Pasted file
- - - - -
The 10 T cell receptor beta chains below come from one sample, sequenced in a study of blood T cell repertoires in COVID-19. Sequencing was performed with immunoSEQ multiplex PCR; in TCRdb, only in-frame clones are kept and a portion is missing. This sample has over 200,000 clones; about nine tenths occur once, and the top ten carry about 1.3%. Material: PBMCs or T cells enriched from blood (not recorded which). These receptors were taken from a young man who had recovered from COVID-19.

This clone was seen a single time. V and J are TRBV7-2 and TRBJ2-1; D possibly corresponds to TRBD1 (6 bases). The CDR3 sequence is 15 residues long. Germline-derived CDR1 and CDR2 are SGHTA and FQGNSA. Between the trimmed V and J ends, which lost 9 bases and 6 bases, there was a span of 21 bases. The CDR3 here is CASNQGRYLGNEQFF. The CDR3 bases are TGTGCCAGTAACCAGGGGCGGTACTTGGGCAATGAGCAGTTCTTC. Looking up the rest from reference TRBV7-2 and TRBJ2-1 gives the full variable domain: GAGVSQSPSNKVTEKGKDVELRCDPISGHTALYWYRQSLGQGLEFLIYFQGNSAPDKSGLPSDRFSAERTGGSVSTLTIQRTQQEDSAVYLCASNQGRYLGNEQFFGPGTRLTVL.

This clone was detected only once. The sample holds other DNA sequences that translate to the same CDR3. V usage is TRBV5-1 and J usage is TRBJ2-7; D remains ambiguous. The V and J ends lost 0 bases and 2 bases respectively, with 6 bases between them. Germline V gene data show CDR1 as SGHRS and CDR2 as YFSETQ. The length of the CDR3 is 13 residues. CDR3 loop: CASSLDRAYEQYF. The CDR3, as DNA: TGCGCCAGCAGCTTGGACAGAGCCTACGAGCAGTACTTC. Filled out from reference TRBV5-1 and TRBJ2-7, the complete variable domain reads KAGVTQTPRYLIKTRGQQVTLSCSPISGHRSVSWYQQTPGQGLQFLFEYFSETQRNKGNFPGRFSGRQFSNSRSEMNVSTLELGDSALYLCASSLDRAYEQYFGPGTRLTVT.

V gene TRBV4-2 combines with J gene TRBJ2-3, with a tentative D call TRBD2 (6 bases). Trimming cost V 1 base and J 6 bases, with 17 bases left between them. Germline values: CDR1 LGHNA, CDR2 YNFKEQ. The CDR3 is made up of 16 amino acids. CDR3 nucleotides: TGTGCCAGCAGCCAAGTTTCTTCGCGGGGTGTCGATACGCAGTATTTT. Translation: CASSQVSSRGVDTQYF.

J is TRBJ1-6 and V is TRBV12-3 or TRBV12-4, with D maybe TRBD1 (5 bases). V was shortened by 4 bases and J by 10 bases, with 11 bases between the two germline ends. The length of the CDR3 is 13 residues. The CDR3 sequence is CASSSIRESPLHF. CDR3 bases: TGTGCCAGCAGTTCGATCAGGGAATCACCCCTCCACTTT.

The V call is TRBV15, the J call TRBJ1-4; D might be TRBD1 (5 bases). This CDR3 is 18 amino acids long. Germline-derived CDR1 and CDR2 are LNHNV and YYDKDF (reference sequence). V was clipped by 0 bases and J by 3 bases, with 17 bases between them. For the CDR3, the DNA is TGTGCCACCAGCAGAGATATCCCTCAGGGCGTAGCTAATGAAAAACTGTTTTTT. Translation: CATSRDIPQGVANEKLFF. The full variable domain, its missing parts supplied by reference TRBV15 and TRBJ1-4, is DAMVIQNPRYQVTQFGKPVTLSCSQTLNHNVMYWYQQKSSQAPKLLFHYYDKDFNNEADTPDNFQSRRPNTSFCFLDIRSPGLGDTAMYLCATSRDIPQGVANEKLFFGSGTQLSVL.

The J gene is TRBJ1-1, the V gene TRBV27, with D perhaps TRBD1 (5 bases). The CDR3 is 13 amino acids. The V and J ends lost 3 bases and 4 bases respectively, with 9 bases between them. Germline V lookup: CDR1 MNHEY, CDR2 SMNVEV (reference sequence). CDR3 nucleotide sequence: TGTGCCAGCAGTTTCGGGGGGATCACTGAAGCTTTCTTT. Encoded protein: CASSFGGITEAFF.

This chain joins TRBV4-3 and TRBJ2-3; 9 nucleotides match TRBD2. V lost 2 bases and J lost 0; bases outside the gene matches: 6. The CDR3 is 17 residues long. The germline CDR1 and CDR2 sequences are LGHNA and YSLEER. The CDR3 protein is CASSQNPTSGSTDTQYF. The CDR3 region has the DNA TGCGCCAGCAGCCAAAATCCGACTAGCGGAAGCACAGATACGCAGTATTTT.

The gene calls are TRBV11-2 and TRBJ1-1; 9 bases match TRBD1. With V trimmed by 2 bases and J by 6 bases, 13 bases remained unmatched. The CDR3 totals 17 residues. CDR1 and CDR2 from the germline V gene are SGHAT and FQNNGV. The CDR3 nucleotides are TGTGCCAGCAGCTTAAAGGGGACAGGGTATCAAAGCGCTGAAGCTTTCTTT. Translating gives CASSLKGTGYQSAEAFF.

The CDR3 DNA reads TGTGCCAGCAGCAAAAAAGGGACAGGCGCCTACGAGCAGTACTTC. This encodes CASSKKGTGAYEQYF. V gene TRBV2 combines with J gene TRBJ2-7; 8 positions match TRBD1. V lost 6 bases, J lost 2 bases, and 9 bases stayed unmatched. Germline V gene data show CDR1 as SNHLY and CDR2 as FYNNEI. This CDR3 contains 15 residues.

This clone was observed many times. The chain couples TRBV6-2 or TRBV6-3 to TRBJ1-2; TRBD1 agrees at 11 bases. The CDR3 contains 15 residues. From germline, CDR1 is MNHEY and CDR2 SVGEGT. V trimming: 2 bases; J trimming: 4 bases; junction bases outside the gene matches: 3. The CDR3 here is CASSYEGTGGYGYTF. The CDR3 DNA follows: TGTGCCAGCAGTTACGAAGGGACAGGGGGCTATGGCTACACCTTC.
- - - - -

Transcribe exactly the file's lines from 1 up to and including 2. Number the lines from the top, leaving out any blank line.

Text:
The 10 T cell receptor beta chains below come from one sample, sequenced in a study of blood T cell repertoires in COVID-19. Sequencing was performed with immunoSEQ multiplex PCR; in TCRdb, only in-frame clones are kept and a portion is missing. This sample has over 200,000 clones; about nine tenths occur once, and the top ten carry about 1.3%. Material: PBMCs or T cells enriched from blood (not recorded which). These receptors were taken from a young man who had recovered from COVID-19.

This clone was seen a single time. V and J are TRBV7-2 and TRBJ2-1; D possibly corresponds to TRBD1 (6 bases). The CDR3 sequence is 15 residues long. Germline-derived CDR1 and CDR2 are SGHTA and FQGNSA. Between the trimmed V and J ends, which lost 9 bases and 6 bases, there was a span of 21 bases. The CDR3 here is CASNQGRYLGNEQFF. The CDR3 bases are TGTGCCAGTAACCAGGGGCGGTACTTGGGCAATGAGCAGTTCTTC. Looking up the rest from reference TRBV7-2 and TRBJ2-1 gives the full variable domain: GAGVSQSPSNKVTEKGKDVELRCDPISGHTALYWYRQSLGQGLEFLIYFQGNSAPDKSGLPSDRFSAERTGGSVSTLTIQRTQQEDSAVYLCASNQGRYLGNEQFFGPGTRLTVL.